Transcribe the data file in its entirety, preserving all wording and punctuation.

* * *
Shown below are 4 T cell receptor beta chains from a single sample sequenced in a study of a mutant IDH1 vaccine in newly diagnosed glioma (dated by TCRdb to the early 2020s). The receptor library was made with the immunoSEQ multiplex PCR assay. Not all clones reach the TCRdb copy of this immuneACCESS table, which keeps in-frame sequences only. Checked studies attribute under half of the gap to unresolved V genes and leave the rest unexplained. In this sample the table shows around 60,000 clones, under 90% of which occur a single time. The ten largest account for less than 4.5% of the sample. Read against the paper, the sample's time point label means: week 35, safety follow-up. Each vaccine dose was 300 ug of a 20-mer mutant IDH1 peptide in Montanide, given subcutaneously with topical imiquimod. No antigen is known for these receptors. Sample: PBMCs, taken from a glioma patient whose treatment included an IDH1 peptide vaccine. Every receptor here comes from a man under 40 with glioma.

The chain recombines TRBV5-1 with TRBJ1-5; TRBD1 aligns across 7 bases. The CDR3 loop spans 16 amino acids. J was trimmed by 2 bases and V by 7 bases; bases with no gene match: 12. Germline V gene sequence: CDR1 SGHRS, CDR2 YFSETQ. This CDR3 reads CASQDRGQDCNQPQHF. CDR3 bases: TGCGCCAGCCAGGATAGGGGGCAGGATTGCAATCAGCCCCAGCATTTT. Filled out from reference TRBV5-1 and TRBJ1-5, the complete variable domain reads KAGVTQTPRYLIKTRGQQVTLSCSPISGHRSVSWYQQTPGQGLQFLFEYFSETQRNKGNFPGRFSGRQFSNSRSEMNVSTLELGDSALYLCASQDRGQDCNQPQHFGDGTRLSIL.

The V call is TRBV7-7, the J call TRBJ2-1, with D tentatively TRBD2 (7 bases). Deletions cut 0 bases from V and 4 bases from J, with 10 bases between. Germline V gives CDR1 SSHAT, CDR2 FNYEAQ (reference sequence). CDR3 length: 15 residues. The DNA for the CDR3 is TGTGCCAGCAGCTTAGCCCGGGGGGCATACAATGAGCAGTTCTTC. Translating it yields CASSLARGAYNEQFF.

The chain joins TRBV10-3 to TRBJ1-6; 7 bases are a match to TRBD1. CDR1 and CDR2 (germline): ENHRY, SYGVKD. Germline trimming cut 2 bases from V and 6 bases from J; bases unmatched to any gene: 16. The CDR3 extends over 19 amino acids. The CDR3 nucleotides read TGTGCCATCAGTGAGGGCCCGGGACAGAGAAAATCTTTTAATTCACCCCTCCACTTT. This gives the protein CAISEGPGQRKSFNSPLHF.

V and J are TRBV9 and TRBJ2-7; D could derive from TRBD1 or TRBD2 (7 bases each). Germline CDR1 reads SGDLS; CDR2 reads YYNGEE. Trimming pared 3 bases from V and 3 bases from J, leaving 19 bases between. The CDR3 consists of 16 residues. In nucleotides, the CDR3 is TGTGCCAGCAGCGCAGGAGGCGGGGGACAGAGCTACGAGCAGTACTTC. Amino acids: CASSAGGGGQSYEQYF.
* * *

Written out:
Shown below are 4 T cell receptor beta chains from a single sample sequenced in a study of a mutant IDH1 vaccine in newly diagnosed glioma (dated by TCRdb to the early 2020s). The receptor library was made with the immunoSEQ multiplex PCR assay. Not all clones reach the TCRdb copy of this immuneACCESS table, which keeps in-frame sequences only. Checked studies attribute under half of the gap to unresolved V genes and leave the rest unexplained. In this sample the table shows around 60,000 clones, under 90% of which occur a single time. The ten largest account for less than 4.5% of the sample. Read against the paper, the sample's time point label means: week 35, safety follow-up. Each vaccine dose was 300 ug of a 20-mer mutant IDH1 peptide in Montanide, given subcutaneously with topical imiquimod. No antigen is known for these receptors. Sample: PBMCs, taken from a glioma patient whose treatment included an IDH1 peptide vaccine. Every receptor here comes from a man under 40 with glioma.

The chain recombines TRBV5-1 with TRBJ1-5; TRBD1 aligns across 7 bases. The CDR3 loop spans 16 amino acids. J was trimmed by 2 bases and V by 7 bases; bases with no gene match: 12. Germline V gene sequence: CDR1 SGHRS, CDR2 YFSETQ. This CDR3 reads CASQDRGQDCNQPQHF. CDR3 bases: TGCGCCAGCCAGGATAGGGGGCAGGATTGCAATCAGCCCCAGCATTTT. Filled out from reference TRBV5-1 and TRBJ1-5, the complete variable domain reads KAGVTQTPRYLIKTRGQQVTLSCSPISGHRSVSWYQQTPGQGLQFLFEYFSETQRNKGNFPGRFSGRQFSNSRSEMNVSTLELGDSALYLCASQDRGQDCNQPQHFGDGTRLSIL.

The V call is TRBV7-7, the J call TRBJ2-1, with D tentatively TRBD2 (7 bases). Deletions cut 0 bases from V and 4 bases from J, with 10 bases between. Germline V gives CDR1 SSHAT, CDR2 FNYEAQ (reference sequence). CDR3 length: 15 residues. The DNA for the CDR3 is TGTGCCAGCAGCTTAGCCCGGGGGGCATACAATGAGCAGTTCTTC. Translating it yields CASSLARGAYNEQFF.

The chain joins TRBV10-3 to TRBJ1-6; 7 bases are a match to TRBD1. CDR1 and CDR2 (germline): ENHRY, SYGVKD. Germline trimming cut 2 bases from V and 6 bases from J; bases unmatched to any gene: 16. The CDR3 extends over 19 amino acids. The CDR3 nucleotides read TGTGCCATCAGTGAGGGCCCGGGACAGAGAAAATCTTTTAATTCACCCCTCCACTTT. This gives the protein CAISEGPGQRKSFNSPLHF.

V and J are TRBV9 and TRBJ2-7; D could derive from TRBD1 or TRBD2 (7 bases each). Germline CDR1 reads SGDLS; CDR2 reads YYNGEE. Trimming pared 3 bases from V and 3 bases from J, leaving 19 bases between. The CDR3 consists of 16 residues. In nucleotides, the CDR3 is TGTGCCAGCAGCGCAGGAGGCGGGGGACAGAGCTACGAGCAGTACTTC. Amino acids: CASSAGGGGQSYEQYF.